About this book
Approximately one third of the mass of a mammalian red blood cell is hemo globin. Its major function is to bind oxygen at the partial pressure prevailing in the lungs and to release it to the tissues where the partial pressure is lower. The process whereby hemoglobin performs this essential physiological role is characterized by a cooperative interaction among its constituent subunits. A great deal of research effort has been devoted to this interaction, going back at least as far as the fitst decade of this century. Moreover, cooperativity in hemo globin is probably not unique; it may well be one instance of a general class of interactions that occur in biological molecules. Certain enzymes with a variety of regulatory and catalytic functions, for example, contain several sites which interact in a highly specific manner such that the affinity of a given site for the substrate is markedly influenced by the state of binding at the other sites. But whereas we know very little of the structure of most enzymes of this type, hemo globin is one of a very small number of biological molecules whose immensely intricate machinery has been revealed to us. We owe this insight to the group under the leadership of M. F. PERUTZ in Cambridge, England, whose research over a period of several decades culminated in a detailed description of the three dimensional structure.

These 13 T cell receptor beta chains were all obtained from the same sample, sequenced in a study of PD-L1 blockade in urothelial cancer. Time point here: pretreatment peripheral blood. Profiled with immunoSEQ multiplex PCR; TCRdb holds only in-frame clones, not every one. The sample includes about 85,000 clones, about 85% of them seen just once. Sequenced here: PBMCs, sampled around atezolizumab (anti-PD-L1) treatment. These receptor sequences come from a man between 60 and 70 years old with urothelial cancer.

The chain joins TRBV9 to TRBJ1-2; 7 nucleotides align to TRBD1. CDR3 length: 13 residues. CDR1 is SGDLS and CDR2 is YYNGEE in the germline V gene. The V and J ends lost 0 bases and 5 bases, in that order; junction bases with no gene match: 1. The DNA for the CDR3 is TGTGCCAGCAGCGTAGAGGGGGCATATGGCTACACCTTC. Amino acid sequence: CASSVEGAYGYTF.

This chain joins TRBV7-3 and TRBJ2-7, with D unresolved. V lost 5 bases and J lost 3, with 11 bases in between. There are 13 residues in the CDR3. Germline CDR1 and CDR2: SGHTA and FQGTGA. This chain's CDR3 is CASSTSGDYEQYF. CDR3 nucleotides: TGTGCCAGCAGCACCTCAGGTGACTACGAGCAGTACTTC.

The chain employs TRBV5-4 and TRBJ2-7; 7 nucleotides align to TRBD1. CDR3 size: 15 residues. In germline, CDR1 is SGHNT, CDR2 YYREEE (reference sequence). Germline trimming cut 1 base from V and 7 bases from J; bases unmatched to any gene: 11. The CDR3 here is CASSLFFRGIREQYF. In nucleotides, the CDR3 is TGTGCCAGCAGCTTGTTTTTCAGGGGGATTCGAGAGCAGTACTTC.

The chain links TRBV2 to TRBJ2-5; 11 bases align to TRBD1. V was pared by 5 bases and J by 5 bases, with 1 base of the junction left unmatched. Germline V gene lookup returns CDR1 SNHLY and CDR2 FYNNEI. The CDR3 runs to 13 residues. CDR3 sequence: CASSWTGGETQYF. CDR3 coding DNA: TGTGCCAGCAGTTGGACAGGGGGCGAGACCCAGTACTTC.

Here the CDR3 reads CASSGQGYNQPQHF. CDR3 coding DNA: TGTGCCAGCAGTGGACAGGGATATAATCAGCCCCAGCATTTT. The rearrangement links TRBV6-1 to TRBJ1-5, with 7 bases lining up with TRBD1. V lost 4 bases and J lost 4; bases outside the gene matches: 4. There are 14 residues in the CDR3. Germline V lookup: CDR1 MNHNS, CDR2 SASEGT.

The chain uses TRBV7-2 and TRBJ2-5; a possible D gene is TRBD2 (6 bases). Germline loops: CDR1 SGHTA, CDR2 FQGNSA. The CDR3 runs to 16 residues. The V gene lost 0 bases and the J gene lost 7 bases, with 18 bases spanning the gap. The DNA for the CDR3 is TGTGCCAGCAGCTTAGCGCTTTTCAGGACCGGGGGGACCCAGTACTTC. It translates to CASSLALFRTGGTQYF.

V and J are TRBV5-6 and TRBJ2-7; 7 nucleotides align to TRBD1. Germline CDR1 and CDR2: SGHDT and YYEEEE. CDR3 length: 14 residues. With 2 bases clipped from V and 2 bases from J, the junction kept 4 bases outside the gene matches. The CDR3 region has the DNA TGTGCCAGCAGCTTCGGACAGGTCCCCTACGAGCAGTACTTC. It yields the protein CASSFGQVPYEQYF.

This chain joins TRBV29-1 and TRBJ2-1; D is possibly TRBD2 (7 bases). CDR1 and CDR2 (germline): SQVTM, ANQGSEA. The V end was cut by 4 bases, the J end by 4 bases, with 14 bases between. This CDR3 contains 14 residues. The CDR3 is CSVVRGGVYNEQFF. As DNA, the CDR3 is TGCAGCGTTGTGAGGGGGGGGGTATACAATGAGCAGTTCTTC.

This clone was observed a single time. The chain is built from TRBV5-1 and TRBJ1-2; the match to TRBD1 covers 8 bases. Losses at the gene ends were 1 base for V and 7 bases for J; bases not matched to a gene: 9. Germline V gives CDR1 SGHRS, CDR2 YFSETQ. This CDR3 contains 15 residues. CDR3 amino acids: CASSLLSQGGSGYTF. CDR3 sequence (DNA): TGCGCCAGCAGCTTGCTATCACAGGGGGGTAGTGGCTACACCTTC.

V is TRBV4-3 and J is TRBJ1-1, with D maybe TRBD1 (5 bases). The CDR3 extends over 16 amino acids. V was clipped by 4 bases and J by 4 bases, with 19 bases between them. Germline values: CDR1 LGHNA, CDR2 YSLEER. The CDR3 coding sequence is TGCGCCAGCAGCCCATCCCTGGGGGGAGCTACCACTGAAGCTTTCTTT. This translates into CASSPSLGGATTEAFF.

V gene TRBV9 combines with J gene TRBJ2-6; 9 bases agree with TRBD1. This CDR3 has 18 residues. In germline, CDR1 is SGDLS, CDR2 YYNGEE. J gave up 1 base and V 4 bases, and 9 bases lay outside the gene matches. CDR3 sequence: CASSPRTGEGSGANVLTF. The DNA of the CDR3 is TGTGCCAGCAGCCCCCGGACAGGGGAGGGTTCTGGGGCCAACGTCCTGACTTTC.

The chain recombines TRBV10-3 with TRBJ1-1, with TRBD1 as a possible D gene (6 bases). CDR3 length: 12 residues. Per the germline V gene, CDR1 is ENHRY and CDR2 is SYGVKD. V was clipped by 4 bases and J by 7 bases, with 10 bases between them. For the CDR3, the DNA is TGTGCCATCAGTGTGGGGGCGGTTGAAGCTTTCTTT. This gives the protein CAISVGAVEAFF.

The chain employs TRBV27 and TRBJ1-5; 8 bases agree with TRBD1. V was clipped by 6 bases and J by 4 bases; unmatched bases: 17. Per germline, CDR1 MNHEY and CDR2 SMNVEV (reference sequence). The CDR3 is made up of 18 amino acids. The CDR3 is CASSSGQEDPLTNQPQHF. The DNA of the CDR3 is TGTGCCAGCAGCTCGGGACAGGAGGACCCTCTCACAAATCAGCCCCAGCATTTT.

Hämoglobin blood cell cell enzymes tissue